Borrowers and banks usually enjoy a friendly relationship. It’s an exciting day when an individual or couple signs the papers for a mortgage, sealing the deal on their new home. Handshakes, smiles, and free pens make the whole process festive—a milestone in the life of a growing family. But when things have not gone according to plan and foreclosure is on the horizon, that relationship often changes for the worse.
In New York, foreclosures are notoriously common; so common, in fact, that officials conducted an investigation concluding that a number of different banks were at fault for failing to follow the correct protocols when pushing for foreclosure. HSBC, a prominent mortgage lending bank, was not included in the investigation, but New York’s attorney general has filed a separate lawsuit against the bank, accusing it of the same kinds of shady activities.
Not Willing to Help
At issue is a legal requirement that a bank offer help, in the form of negotiations to modify loan terms, when a borrower is in trouble. This requirement is intended to give homeowners a last alternative to foreclosure, with both the borrower and the lender making compromises. Unfortunately, the attorney general’s lawsuit alleges that many New York foreclosures conducted by HSBC did not include those negotiations.
Many New York homeowners are shocked to discover the kind of stalling tactics that their banks engage in when their home is on the line. The attorney general will seek to prove that HSBC put off the required negotiations for months, and even years in some cases, while continuing to allow the borrowers to get farther behind on their loans. The farther behind a borrower is, the less likely it is that negotiations to avoid foreclosure will be successful.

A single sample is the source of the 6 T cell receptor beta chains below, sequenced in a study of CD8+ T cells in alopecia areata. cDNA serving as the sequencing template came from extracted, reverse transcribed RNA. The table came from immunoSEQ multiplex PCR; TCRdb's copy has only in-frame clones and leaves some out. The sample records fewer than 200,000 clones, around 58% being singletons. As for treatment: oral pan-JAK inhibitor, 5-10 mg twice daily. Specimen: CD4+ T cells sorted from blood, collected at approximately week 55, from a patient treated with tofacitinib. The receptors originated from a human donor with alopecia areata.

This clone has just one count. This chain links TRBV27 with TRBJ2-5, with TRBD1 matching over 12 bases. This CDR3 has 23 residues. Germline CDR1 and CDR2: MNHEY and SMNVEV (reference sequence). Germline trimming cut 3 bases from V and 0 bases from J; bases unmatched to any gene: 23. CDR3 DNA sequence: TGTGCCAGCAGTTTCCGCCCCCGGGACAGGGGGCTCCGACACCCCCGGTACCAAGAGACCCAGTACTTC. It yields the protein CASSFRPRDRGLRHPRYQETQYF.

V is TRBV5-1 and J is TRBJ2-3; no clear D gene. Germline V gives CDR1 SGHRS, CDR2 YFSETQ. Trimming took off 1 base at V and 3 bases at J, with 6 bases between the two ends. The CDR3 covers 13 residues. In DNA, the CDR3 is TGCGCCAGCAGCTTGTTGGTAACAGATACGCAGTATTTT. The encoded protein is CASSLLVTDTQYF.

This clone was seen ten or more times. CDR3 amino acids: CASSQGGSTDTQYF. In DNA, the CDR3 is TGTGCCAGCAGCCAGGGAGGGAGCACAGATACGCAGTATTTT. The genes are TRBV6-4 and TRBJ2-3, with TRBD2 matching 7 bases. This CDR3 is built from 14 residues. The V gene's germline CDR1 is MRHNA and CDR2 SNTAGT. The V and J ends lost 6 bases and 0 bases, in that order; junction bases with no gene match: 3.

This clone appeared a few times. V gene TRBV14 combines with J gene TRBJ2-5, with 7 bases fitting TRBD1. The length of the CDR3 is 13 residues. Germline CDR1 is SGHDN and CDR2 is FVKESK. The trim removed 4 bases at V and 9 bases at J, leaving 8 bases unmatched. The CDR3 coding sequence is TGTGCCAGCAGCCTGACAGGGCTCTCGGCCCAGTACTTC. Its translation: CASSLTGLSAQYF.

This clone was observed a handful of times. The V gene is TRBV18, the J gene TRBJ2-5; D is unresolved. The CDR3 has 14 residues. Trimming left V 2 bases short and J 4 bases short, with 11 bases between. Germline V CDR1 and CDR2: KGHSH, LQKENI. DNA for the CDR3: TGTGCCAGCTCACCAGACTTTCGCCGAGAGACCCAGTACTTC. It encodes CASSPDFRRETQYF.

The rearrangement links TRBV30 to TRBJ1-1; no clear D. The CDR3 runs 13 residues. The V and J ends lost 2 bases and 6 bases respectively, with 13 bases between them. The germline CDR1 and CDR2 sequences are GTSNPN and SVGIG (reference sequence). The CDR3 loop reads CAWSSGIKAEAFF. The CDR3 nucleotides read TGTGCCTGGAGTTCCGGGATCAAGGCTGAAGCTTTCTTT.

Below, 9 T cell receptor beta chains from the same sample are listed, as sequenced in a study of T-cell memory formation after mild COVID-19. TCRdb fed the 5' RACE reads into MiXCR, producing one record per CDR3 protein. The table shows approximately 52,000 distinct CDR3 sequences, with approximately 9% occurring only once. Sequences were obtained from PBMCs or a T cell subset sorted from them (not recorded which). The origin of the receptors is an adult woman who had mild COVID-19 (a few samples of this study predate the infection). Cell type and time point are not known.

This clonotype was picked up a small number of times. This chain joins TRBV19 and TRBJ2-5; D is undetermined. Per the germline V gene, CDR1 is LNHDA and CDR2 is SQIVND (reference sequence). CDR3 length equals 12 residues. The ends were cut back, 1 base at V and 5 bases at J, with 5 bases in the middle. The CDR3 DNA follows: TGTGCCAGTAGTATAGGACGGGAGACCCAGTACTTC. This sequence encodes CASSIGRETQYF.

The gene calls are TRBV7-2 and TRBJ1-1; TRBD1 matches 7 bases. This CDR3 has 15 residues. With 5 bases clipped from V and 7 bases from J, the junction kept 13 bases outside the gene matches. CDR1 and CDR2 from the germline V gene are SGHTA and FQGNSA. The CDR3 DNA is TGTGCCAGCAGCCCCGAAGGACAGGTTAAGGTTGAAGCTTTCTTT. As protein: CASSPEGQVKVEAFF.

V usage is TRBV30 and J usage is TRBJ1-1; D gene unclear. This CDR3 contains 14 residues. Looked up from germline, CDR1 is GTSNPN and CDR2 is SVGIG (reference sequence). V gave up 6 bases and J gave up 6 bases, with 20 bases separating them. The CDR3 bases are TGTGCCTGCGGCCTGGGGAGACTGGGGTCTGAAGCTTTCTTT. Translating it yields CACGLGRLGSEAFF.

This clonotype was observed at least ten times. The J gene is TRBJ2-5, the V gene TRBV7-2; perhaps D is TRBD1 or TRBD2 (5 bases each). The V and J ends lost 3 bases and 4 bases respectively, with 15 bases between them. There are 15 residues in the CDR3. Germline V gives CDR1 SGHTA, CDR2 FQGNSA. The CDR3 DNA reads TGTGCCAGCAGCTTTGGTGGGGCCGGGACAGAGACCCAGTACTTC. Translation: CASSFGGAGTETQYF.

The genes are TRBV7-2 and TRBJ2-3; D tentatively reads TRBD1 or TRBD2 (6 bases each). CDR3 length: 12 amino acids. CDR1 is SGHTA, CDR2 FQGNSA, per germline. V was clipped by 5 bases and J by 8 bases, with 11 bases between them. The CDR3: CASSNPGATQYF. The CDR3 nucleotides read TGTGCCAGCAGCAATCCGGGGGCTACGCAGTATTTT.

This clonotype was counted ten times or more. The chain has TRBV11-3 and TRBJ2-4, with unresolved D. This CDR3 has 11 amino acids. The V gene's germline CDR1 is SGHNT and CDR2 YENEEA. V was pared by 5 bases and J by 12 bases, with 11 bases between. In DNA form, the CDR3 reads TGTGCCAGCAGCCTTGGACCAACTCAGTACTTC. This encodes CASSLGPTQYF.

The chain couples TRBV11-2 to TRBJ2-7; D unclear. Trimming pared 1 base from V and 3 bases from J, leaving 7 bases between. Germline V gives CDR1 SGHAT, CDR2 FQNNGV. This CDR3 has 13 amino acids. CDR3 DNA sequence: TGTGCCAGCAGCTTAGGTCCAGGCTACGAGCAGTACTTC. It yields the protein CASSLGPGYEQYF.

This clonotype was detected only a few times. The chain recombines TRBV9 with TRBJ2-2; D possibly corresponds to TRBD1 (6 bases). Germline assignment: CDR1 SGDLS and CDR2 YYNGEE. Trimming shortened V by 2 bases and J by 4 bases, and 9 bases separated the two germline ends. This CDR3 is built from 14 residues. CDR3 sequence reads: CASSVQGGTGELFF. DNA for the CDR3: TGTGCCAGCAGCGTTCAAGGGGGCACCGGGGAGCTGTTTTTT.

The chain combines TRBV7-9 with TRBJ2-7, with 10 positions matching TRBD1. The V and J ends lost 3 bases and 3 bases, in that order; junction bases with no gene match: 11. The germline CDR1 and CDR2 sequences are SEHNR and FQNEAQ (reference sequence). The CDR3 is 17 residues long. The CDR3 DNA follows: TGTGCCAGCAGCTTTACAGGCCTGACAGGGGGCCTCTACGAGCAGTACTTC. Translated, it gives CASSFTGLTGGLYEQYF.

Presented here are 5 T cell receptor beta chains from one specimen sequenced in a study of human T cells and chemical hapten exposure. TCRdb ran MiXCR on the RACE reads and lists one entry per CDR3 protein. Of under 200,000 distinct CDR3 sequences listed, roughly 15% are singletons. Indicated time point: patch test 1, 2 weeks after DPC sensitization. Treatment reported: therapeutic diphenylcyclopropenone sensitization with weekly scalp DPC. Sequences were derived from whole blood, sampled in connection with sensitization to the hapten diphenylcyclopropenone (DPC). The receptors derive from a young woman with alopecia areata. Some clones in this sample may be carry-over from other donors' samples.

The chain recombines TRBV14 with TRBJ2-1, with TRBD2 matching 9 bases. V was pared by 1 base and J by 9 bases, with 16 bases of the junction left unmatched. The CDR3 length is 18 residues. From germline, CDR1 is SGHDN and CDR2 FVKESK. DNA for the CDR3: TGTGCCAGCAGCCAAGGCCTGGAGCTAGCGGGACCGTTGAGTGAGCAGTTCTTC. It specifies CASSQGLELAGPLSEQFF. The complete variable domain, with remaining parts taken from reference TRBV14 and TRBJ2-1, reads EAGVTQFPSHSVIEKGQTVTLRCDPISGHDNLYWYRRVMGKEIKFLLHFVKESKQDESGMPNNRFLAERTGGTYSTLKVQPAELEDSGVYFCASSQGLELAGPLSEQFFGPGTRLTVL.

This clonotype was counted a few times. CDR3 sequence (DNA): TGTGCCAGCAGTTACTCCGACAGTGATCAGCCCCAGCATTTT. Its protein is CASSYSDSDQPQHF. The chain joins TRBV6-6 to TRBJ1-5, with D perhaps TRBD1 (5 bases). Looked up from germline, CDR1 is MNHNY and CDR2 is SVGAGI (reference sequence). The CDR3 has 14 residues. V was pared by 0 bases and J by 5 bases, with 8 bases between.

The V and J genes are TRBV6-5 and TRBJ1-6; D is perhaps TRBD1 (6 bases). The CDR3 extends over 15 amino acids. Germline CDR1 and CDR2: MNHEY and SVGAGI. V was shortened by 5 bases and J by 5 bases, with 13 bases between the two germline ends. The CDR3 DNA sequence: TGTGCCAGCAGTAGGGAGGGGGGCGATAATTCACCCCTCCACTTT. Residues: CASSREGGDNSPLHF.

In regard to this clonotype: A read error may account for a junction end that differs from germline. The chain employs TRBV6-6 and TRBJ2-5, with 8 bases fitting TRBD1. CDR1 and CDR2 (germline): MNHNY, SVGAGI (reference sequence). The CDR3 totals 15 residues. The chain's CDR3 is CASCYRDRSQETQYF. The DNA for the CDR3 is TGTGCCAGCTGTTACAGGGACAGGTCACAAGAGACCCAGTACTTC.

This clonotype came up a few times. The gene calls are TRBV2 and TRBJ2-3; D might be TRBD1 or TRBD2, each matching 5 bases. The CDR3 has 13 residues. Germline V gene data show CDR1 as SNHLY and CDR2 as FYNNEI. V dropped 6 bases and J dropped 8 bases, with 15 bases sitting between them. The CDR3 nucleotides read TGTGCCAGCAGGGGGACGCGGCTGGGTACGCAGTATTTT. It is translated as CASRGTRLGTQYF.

The Lawsuit’s Goal
In filing the case against HSBC, the attorney general will attempt to recover damages for those who have already been the victims of irregular New York foreclosures. In addition, of course, he will try to ensure that HSBC complies with state law in the future, giving troubled homeowners the chance to stay in their homes and follow a modified payment plan to meet their loan obligations.
If you are in danger of foreclosure and want to know what your options are, contact us for a free consultation. We will work to prevent foreclosure and negotiate a plan that will keep you in your home.